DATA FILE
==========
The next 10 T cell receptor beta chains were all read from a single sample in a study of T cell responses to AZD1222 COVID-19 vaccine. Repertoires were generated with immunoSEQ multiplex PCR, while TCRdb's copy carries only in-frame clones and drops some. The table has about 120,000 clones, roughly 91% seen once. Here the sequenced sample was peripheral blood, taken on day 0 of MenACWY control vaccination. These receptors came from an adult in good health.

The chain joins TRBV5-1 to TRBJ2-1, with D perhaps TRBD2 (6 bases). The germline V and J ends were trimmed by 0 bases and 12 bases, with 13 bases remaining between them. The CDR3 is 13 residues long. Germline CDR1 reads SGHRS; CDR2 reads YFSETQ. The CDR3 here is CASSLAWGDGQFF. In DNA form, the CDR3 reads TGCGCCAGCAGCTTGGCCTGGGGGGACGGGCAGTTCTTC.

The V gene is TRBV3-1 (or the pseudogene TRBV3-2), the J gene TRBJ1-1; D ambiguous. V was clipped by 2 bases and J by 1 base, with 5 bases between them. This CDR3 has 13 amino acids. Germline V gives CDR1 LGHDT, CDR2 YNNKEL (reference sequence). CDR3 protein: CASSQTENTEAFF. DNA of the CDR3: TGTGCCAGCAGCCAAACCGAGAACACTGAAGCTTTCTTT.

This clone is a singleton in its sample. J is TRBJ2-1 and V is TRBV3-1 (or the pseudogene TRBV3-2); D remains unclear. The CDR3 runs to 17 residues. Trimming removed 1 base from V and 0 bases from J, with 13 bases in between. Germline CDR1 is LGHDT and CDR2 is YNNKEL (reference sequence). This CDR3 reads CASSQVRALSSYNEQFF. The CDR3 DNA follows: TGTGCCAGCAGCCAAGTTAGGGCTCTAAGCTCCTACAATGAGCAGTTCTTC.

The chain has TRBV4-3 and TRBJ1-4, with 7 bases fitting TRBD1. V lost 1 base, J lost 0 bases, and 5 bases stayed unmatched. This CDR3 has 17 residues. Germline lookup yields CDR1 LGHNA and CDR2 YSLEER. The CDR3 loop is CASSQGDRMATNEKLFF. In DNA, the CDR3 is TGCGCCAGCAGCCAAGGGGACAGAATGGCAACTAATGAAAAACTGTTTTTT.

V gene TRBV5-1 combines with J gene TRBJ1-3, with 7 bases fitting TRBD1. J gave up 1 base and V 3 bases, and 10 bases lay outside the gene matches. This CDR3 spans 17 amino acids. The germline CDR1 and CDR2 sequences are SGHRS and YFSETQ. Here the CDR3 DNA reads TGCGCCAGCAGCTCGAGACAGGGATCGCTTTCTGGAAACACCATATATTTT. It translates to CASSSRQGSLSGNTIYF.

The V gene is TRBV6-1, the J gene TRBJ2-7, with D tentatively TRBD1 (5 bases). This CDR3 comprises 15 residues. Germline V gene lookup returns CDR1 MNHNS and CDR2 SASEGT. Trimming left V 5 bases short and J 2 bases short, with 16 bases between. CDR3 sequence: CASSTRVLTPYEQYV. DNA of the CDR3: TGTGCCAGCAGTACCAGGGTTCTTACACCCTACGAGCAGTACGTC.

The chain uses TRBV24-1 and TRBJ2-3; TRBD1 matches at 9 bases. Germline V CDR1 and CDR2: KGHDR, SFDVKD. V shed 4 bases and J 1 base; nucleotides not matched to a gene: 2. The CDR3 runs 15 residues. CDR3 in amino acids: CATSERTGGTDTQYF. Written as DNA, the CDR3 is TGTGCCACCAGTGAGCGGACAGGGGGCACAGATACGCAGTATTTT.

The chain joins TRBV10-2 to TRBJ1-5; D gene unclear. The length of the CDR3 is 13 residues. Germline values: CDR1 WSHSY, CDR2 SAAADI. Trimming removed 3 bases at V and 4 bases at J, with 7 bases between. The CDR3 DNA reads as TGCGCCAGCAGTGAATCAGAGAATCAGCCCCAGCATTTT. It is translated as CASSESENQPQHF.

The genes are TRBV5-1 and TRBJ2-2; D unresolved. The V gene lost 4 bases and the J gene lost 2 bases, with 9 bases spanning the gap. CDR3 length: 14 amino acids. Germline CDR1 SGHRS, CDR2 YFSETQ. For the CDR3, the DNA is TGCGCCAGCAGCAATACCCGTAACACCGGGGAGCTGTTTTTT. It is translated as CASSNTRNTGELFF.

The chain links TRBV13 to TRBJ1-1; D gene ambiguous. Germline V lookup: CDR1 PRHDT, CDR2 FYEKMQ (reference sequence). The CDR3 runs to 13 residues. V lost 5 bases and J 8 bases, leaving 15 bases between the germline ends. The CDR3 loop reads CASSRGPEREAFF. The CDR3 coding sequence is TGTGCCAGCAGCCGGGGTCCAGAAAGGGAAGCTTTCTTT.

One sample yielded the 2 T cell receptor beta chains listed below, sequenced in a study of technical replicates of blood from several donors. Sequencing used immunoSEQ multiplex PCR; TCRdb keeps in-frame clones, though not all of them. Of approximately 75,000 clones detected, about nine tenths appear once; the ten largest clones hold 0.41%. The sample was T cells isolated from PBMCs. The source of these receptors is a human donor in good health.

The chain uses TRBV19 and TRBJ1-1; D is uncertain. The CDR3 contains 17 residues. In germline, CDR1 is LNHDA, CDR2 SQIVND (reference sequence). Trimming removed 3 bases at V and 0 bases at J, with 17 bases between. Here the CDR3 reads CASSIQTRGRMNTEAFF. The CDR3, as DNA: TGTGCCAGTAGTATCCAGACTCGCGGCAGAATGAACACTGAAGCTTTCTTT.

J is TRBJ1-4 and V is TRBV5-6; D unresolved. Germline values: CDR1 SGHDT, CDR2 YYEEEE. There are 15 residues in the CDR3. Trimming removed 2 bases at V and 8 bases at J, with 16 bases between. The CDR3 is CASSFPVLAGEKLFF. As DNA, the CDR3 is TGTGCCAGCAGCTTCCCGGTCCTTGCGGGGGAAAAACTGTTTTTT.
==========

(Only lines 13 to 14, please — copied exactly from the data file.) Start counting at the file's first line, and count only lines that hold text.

The chain uses TRBV19 and TRBJ1-1; D is uncertain. The CDR3 contains 17 residues. In germline, CDR1 is LNHDA, CDR2 SQIVND (reference sequence). Trimming removed 3 bases at V and 0 bases at J, with 17 bases between. Here the CDR3 reads CASSIQTRGRMNTEAFF. The CDR3, as DNA: TGTGCCAGTAGTATCCAGACTCGCGGCAGAATGAACACTGAAGCTTTCTTT.

J is TRBJ1-4 and V is TRBV5-6; D unresolved. Germline values: CDR1 SGHDT, CDR2 YYEEEE. There are 15 residues in the CDR3. Trimming removed 2 bases at V and 8 bases at J, with 16 bases between. The CDR3 is CASSFPVLAGEKLFF. As DNA, the CDR3 is TGTGCCAGCAGCTTCCCGGTCCTTGCGGGGGAAAAACTGTTTTTT.